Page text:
Social justice demands interfaith cooperation
Published 8:37 pm Saturday, April 29, 2017
By D.K. Seneca Bock and Costellar B. Ledbetter
The board of directors and members of the National Association for the Advancement of Colored People will host the annual Freedom Fund Banquet at Temple Beth El today.
Every year, various civic, public and faith leaders come together to remember the great works of the founders of the oldest civil rights organization. This year, the theme is “Social Justice Through Interfaith Cooperation: A Celebration of Humanitarianism.”
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Several interfaith advocates known for their sacrifice and service will be honored and recognized for their leadership, courage and legacy. We also will lift up the names of those Suffolkians who have dedicated time, talent and treasure into the works of the local branch.
We are especially appreciative of the Boone family, which has worked tirelessly to support the efforts of the NAACP.
Why is interfaith cooperation germane and relevant to the civil rights movement and social justice?
We recognize that the great visionary leader, the Rev. Dr. Martin L. King, used prophetic wisdom to discern the importance of collaborating with a diversity of people who held similar views as himself and the freedom fighters.
Social justice, while maintaining consistent fundamental principles about how we treat mankind, is owned by a variety of faith traditions, including Christian, Judaism, Islam and many others.
Lest we forget, Dr. King worked and walked side-by-side, arm-in-arm with historical figures such as Greek Orthodox Archbishop Lakovos, and Sisters of St. Joseph nuns who marched with the members of the NAACP as part of the peaceful procession in Selma, Ala., in March 1965.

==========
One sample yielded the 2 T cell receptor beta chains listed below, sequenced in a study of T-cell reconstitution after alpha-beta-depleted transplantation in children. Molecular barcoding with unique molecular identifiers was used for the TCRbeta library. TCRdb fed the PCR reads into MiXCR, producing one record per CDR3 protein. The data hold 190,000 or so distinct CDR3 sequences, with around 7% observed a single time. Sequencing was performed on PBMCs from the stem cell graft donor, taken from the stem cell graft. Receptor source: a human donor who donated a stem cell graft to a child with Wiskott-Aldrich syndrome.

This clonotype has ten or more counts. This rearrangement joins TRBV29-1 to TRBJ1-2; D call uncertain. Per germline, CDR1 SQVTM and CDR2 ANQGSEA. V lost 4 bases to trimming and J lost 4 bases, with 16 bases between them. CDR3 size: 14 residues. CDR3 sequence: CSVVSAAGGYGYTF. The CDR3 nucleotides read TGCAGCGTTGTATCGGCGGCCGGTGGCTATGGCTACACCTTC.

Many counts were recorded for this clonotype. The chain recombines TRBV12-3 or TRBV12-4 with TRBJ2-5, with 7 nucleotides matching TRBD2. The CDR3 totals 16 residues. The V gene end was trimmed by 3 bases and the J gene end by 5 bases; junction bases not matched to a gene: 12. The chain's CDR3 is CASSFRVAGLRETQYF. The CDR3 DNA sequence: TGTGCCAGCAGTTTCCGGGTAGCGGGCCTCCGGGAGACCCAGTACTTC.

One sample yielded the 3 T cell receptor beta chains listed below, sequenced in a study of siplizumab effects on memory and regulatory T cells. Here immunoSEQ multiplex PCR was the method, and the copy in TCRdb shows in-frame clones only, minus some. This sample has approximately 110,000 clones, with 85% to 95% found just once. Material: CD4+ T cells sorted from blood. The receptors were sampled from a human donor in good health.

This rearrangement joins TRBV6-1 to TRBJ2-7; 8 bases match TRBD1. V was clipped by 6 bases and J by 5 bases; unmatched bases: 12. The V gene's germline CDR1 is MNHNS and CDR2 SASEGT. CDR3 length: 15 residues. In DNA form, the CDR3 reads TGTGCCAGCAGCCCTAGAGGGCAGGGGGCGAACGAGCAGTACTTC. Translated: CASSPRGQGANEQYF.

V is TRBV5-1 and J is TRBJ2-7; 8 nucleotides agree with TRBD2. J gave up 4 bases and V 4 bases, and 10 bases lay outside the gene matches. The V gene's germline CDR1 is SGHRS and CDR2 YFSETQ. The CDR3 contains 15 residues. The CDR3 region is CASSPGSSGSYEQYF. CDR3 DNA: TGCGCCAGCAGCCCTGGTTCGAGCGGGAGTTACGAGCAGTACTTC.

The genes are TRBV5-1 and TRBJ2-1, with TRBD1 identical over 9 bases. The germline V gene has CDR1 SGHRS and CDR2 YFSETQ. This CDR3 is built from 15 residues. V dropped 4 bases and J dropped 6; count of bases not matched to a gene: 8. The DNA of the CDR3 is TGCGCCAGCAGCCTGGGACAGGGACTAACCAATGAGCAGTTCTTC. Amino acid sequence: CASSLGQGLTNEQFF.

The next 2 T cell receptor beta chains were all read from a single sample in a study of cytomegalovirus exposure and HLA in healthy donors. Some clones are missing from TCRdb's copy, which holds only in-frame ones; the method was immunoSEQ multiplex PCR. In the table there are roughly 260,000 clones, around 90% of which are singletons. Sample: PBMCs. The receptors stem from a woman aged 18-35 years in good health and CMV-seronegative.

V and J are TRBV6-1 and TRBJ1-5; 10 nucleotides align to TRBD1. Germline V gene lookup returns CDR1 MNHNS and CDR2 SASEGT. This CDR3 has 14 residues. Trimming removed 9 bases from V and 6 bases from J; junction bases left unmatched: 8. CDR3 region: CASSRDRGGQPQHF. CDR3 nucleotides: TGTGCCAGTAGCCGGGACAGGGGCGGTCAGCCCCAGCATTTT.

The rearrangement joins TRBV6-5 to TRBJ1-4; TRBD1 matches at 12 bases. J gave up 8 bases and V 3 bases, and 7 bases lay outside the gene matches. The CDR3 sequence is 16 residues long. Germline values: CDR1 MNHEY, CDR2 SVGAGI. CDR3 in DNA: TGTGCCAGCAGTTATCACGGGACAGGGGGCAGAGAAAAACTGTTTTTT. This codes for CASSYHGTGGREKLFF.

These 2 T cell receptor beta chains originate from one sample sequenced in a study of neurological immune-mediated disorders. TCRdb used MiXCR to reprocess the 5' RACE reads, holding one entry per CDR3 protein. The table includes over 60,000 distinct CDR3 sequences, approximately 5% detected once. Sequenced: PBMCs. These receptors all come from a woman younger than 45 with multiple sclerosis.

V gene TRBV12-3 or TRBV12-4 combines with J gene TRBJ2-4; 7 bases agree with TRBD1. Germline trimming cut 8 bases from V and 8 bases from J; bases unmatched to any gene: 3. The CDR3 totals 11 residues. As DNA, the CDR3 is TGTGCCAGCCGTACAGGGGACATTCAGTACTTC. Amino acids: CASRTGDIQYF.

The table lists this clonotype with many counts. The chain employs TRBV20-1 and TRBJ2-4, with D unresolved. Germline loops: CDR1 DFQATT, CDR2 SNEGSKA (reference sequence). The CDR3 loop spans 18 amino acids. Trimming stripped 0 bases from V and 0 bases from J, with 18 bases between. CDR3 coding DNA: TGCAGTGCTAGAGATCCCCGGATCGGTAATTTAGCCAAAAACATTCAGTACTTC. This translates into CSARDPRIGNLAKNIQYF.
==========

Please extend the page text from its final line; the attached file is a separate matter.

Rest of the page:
The NAACP is the nation’s oldest civil rights organization. It has developed strategic alliances to move effectively and to address issues of people who are marginalized and underserved.
Because of NAACP’s stand and positions, we deal with issues that include discrimination, criminal justice, education and economic development. Taking a look at Suffolk, we can say many of the above issues have been addressed in a myriad of ways.
Those of us who have been around for a while remember when our pioneer leaders led us to protest against unfair and unjust situations here in our hometown.
We remember when Moses Riddick was on the scene and led us to get registered to vote. We remember when Dr. Rayfield Vines went to jail to help us gain dignity and respect by leading us in marches to protest the unfair, immoral acts against those least able to defend themselves in hostile situations. And let’s not forget when Dr. King visited Suffolk at Peanut Park.
Many of our pioneers got their beginnings at the NAACP.
Coming together to celebrate the tradition of working and walking together across faith traditions is not only timely, but necessary during a time such as this.
We are faced with a multitude of injustices, a lack of authentic dialogue, and a fundamental unwillingness to learn from one another. Now is the time to take pause to listen to, learn from and lean on one another, while celebrating one another’s contributions to the cause of social justice.
D.K. Seneca Bock is president of the Suffolk chapter of the NAACP. Costellar Ledbetter is the immediate past president.